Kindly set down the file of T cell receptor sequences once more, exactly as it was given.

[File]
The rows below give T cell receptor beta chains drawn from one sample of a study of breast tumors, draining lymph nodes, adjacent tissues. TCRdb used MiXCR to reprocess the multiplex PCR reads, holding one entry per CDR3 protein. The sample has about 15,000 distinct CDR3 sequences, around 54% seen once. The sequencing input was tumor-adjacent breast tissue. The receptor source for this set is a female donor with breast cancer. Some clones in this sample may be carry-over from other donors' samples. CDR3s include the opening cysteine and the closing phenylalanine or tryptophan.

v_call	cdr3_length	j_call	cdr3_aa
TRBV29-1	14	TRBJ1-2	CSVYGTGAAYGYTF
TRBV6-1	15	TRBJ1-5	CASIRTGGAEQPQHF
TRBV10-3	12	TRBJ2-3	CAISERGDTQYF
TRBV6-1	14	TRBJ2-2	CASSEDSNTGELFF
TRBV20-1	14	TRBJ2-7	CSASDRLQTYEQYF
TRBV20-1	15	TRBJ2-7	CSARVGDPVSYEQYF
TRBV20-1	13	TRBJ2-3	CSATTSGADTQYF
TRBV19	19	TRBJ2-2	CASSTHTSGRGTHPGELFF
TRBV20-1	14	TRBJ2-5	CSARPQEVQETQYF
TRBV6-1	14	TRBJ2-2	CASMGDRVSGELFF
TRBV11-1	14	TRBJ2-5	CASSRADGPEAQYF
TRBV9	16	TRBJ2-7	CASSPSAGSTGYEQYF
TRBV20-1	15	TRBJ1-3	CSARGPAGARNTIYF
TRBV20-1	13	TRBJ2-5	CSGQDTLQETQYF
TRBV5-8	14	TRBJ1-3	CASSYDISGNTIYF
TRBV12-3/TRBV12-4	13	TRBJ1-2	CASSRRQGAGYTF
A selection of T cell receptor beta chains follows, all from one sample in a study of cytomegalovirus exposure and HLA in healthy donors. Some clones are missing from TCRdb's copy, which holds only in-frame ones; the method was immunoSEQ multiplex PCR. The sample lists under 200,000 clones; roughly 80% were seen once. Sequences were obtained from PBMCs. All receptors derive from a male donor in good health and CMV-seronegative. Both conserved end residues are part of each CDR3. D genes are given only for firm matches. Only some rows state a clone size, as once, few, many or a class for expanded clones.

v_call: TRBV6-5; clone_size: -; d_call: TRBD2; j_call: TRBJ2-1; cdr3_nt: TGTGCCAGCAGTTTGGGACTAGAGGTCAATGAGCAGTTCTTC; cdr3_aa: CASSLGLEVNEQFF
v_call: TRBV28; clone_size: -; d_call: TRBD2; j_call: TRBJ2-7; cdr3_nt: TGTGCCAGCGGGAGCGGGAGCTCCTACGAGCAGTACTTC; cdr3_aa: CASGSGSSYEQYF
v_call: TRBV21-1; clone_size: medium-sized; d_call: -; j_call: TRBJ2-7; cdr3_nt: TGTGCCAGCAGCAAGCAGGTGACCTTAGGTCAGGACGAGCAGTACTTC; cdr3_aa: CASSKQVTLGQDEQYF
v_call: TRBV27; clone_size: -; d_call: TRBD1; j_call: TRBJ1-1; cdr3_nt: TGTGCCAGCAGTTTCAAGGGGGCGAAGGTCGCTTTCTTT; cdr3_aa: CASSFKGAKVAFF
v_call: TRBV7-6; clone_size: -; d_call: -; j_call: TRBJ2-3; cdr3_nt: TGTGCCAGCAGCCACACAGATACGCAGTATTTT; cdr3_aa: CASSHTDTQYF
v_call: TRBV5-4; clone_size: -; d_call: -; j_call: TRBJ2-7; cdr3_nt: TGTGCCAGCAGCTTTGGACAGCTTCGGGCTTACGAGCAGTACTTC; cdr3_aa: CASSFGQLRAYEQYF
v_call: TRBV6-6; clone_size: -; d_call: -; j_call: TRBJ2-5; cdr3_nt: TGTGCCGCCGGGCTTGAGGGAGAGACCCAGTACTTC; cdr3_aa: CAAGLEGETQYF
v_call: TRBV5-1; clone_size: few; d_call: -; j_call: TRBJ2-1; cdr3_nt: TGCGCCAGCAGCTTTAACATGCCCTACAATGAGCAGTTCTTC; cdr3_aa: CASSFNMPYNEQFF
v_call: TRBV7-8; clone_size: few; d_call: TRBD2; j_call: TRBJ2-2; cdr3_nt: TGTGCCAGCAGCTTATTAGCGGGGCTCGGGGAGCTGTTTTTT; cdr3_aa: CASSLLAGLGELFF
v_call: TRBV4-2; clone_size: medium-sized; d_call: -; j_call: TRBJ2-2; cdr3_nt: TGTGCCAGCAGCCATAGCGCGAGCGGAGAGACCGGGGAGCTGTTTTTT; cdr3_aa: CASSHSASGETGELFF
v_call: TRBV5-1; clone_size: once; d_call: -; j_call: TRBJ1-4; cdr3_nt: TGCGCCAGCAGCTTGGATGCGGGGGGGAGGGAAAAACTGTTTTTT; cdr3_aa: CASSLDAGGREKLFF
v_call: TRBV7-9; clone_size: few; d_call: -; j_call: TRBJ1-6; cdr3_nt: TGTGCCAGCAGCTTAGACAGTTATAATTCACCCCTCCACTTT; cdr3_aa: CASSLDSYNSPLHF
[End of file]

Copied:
The rows below give T cell receptor beta chains drawn from one sample of a study of breast tumors, draining lymph nodes, adjacent tissues. TCRdb used MiXCR to reprocess the multiplex PCR reads, holding one entry per CDR3 protein. The sample has about 15,000 distinct CDR3 sequences, around 54% seen once. The sequencing input was tumor-adjacent breast tissue. The receptor source for this set is a female donor with breast cancer. Some clones in this sample may be carry-over from other donors' samples. CDR3s include the opening cysteine and the closing phenylalanine or tryptophan.

v_call	cdr3_length	j_call	cdr3_aa
TRBV29-1	14	TRBJ1-2	CSVYGTGAAYGYTF
TRBV6-1	15	TRBJ1-5	CASIRTGGAEQPQHF
TRBV10-3	12	TRBJ2-3	CAISERGDTQYF
TRBV6-1	14	TRBJ2-2	CASSEDSNTGELFF
TRBV20-1	14	TRBJ2-7	CSASDRLQTYEQYF
TRBV20-1	15	TRBJ2-7	CSARVGDPVSYEQYF
TRBV20-1	13	TRBJ2-3	CSATTSGADTQYF
TRBV19	19	TRBJ2-2	CASSTHTSGRGTHPGELFF
TRBV20-1	14	TRBJ2-5	CSARPQEVQETQYF
TRBV6-1	14	TRBJ2-2	CASMGDRVSGELFF
TRBV11-1	14	TRBJ2-5	CASSRADGPEAQYF
TRBV9	16	TRBJ2-7	CASSPSAGSTGYEQYF
TRBV20-1	15	TRBJ1-3	CSARGPAGARNTIYF
TRBV20-1	13	TRBJ2-5	CSGQDTLQETQYF
TRBV5-8	14	TRBJ1-3	CASSYDISGNTIYF
TRBV12-3/TRBV12-4	13	TRBJ1-2	CASSRRQGAGYTF
A selection of T cell receptor beta chains follows, all from one sample in a study of cytomegalovirus exposure and HLA in healthy donors. Some clones are missing from TCRdb's copy, which holds only in-frame ones; the method was immunoSEQ multiplex PCR. The sample lists under 200,000 clones; roughly 80% were seen once. Sequences were obtained from PBMCs. All receptors derive from a male donor in good health and CMV-seronegative. Both conserved end residues are part of each CDR3. D genes are given only for firm matches. Only some rows state a clone size, as once, few, many or a class for expanded clones.

v_call: TRBV6-5; clone_size: -; d_call: TRBD2; j_call: TRBJ2-1; cdr3_nt: TGTGCCAGCAGTTTGGGACTAGAGGTCAATGAGCAGTTCTTC; cdr3_aa: CASSLGLEVNEQFF
v_call: TRBV28; clone_size: -; d_call: TRBD2; j_call: TRBJ2-7; cdr3_nt: TGTGCCAGCGGGAGCGGGAGCTCCTACGAGCAGTACTTC; cdr3_aa: CASGSGSSYEQYF
v_call: TRBV21-1; clone_size: medium-sized; d_call: -; j_call: TRBJ2-7; cdr3_nt: TGTGCCAGCAGCAAGCAGGTGACCTTAGGTCAGGACGAGCAGTACTTC; cdr3_aa: CASSKQVTLGQDEQYF
v_call: TRBV27; clone_size: -; d_call: TRBD1; j_call: TRBJ1-1; cdr3_nt: TGTGCCAGCAGTTTCAAGGGGGCGAAGGTCGCTTTCTTT; cdr3_aa: CASSFKGAKVAFF
v_call: TRBV7-6; clone_size: -; d_call: -; j_call: TRBJ2-3; cdr3_nt: TGTGCCAGCAGCCACACAGATACGCAGTATTTT; cdr3_aa: CASSHTDTQYF
v_call: TRBV5-4; clone_size: -; d_call: -; j_call: TRBJ2-7; cdr3_nt: TGTGCCAGCAGCTTTGGACAGCTTCGGGCTTACGAGCAGTACTTC; cdr3_aa: CASSFGQLRAYEQYF
v_call: TRBV6-6; clone_size: -; d_call: -; j_call: TRBJ2-5; cdr3_nt: TGTGCCGCCGGGCTTGAGGGAGAGACCCAGTACTTC; cdr3_aa: CAAGLEGETQYF
v_call: TRBV5-1; clone_size: few; d_call: -; j_call: TRBJ2-1; cdr3_nt: TGCGCCAGCAGCTTTAACATGCCCTACAATGAGCAGTTCTTC; cdr3_aa: CASSFNMPYNEQFF
v_call: TRBV7-8; clone_size: few; d_call: TRBD2; j_call: TRBJ2-2; cdr3_nt: TGTGCCAGCAGCTTATTAGCGGGGCTCGGGGAGCTGTTTTTT; cdr3_aa: CASSLLAGLGELFF
v_call: TRBV4-2; clone_size: medium-sized; d_call: -; j_call: TRBJ2-2; cdr3_nt: TGTGCCAGCAGCCATAGCGCGAGCGGAGAGACCGGGGAGCTGTTTTTT; cdr3_aa: CASSHSASGETGELFF
v_call: TRBV5-1; clone_size: once; d_call: -; j_call: TRBJ1-4; cdr3_nt: TGCGCCAGCAGCTTGGATGCGGGGGGGAGGGAAAAACTGTTTTTT; cdr3_aa: CASSLDAGGREKLFF
v_call: TRBV7-9; clone_size: few; d_call: -; j_call: TRBJ1-6; cdr3_nt: TGTGCCAGCAGCTTAGACAGTTATAATTCACCCCTCCACTTT; cdr3_aa: CASSLDSYNSPLHF